Bronx Borough President saves Co-op City bookstore

borough pres

Bronx Borough President Ruben Diaz is surrounded by executives and supporters of Barnes & Noble Bookstore in Co-op City on Thursday, October 23, after the borough president negotiated a lease extension of two years.

By Carmen Glover

On Thursday, October 23, Bronx Borough President Ruben Diaz Jr. negotiated a deal to keep the sole bookstore in the Bronx open for another two years, with no rent increase.

Barnes & Noble Booksellers, which operates a bookstore in Bay Plaza Shopping Center, was on the verge of closing because Prestige Properties and Development, which operates the Bay Plaza Shopping Center and newly- built Bay Plaza Mall, had raised the rent for the bookstore and refused to extend the lease for the store, causing the store’s proprietors to decide to close.

Barnes and Noble Bookstore in Co-op City's bay Plaza Shopping Center.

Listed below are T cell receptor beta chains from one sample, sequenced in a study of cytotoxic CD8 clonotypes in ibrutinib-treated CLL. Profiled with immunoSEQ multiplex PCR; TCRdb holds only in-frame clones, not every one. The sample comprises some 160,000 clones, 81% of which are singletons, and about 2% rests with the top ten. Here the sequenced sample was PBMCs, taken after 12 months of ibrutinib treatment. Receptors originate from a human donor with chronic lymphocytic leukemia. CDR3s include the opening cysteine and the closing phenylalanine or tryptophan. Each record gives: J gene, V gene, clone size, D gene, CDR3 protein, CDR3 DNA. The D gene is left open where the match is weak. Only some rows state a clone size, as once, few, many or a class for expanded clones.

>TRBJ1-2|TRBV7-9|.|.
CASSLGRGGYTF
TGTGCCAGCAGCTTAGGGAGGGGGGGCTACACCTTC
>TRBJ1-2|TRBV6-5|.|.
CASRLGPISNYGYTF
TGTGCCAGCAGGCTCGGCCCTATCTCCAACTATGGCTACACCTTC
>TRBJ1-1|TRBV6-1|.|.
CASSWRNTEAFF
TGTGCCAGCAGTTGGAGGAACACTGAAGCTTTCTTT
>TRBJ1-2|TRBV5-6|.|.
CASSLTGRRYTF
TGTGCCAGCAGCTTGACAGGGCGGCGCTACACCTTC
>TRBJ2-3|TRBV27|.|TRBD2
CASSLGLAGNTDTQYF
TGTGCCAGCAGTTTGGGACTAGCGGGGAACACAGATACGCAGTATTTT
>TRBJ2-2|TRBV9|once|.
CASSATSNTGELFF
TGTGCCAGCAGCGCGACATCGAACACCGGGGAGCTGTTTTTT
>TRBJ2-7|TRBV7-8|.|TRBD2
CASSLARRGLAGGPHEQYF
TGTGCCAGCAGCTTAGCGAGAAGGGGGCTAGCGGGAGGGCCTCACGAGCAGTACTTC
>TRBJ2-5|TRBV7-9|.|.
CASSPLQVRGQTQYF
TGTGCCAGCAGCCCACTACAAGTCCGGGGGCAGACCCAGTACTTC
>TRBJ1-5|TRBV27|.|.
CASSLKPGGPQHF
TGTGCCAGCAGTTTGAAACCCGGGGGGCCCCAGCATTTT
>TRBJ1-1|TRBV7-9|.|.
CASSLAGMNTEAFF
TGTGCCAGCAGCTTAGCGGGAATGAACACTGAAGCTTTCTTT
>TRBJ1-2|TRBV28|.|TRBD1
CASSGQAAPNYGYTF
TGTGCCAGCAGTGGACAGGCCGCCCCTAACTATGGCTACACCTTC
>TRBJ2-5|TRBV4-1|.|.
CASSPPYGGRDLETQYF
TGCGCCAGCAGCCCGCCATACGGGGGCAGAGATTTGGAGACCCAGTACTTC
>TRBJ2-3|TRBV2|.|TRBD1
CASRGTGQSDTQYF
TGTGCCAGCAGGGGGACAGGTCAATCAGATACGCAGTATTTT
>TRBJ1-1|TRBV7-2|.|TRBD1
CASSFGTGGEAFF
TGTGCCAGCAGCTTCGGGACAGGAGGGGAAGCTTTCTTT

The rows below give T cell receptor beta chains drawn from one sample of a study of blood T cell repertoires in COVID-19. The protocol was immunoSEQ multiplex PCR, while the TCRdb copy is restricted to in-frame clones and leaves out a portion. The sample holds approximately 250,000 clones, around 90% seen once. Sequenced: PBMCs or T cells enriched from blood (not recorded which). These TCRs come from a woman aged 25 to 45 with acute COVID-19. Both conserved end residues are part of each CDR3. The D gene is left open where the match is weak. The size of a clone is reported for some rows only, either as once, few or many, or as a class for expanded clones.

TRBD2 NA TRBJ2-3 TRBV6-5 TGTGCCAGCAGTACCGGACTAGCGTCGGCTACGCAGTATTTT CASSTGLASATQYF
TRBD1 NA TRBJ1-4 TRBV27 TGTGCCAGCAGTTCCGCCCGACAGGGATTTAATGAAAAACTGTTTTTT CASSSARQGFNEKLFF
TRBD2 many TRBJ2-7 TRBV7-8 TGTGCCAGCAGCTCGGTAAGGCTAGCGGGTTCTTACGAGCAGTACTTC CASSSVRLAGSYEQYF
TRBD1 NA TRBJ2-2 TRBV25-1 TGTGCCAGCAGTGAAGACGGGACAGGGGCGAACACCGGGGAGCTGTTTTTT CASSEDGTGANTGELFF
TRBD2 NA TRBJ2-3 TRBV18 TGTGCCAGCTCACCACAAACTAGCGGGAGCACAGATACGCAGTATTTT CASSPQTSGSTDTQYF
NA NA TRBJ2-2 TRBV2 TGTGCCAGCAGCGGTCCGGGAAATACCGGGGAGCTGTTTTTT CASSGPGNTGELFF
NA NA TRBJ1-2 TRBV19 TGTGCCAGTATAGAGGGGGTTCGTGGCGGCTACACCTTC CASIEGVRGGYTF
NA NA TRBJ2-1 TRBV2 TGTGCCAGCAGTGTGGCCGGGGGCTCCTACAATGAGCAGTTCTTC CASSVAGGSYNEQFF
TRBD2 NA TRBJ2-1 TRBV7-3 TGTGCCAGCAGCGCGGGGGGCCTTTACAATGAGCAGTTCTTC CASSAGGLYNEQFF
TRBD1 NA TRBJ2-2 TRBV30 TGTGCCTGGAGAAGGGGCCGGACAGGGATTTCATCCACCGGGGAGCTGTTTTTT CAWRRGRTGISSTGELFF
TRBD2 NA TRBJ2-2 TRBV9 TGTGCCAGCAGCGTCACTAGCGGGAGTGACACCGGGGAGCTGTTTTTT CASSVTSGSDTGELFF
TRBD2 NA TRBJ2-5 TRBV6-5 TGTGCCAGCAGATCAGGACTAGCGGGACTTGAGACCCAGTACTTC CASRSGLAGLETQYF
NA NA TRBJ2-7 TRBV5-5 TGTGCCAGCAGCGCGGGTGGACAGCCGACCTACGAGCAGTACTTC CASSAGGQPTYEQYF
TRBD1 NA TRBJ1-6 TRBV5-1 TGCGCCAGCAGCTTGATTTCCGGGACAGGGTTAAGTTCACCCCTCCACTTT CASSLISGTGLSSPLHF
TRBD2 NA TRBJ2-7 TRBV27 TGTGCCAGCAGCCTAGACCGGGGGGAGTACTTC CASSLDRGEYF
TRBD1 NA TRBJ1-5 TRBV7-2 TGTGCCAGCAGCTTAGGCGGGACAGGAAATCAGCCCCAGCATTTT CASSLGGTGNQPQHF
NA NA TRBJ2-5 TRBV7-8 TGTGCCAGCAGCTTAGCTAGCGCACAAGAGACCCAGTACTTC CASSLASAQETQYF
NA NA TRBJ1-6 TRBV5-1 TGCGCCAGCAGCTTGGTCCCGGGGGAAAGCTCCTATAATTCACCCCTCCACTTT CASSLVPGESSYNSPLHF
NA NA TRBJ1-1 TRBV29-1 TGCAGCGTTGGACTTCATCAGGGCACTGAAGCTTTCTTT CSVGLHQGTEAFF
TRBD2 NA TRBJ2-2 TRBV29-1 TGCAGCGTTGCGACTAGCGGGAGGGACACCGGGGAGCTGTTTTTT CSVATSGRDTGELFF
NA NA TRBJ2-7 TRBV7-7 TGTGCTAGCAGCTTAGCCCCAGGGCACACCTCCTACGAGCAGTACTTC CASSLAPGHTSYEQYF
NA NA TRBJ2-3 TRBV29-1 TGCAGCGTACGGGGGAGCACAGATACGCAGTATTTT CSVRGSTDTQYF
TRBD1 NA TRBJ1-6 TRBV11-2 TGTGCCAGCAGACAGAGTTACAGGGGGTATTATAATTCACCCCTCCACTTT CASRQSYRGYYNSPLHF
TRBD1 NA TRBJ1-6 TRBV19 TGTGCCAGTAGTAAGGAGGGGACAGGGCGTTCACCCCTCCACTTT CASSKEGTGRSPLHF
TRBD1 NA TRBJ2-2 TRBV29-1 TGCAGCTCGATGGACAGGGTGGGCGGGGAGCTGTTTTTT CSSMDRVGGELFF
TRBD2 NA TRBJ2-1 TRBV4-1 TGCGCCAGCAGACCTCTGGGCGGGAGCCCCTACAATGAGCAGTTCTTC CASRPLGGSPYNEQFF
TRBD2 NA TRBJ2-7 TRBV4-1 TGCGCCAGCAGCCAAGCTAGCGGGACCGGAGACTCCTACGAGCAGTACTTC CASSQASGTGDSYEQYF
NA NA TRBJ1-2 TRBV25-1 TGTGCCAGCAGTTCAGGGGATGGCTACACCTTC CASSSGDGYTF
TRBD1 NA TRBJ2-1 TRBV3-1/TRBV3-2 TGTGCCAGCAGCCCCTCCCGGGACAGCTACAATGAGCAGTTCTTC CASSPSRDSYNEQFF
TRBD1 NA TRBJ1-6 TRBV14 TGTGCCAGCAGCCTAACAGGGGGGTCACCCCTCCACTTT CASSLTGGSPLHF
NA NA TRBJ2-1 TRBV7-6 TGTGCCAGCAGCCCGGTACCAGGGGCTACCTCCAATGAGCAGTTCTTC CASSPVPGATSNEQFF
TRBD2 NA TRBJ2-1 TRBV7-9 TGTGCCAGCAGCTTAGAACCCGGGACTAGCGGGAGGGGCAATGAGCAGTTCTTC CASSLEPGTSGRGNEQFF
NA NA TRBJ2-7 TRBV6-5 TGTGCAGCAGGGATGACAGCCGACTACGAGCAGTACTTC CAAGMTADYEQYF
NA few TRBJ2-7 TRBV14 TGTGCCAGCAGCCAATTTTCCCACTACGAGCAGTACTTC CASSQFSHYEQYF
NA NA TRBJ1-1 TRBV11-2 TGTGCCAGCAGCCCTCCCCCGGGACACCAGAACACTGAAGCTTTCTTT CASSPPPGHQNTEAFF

Barnes & Noble Bookstore in Co-op City’s bay Plaza Shopping Center, was saved by Bronx Borough President Ruben Diaz, Jr.

The punitive action caused outrage among the residents of the borough, which for years has struggled with the perception of being the borough that has been left behind while other boroughs thrive with a variety of stores and diverse options. But in keeping with his pledge to help bring the Bronx to the forefront of development and relevance, Borough President Diaz acted swiftly to reverse the pending closure. In a press conference held on Thursday, he announced the deal’s impact on Bronx residents:

A father reads with his son, planting the seed of knowledge at a tender age.

A father reads with his son, planting the seed of knowledge at a tender age.

“We are a borough that loves to shop, yes. We like sneakers and handbags but there is also an intellectual capacity, an intellectual population in this borough. We love our books as well,” he said.

Store owners at the Bay Plaza’s outdoor shopping center have been complaining that ever since the indoor mall opened in Bay Plaza in mid-August, they are being squeezed out. Longstanding tenants have been priced out with exorbitant rent hikes, while others are contemplating leaving due to diminished patrons. Prestige Properties’ owners, in the meantime, say things are rosy and there is no cause for complaint.

Diaz’s intervention has saved more than 50 jobs at the bookstore, which brings a sigh of relief to the borough’s residents and visitors to the shopping center and mall.–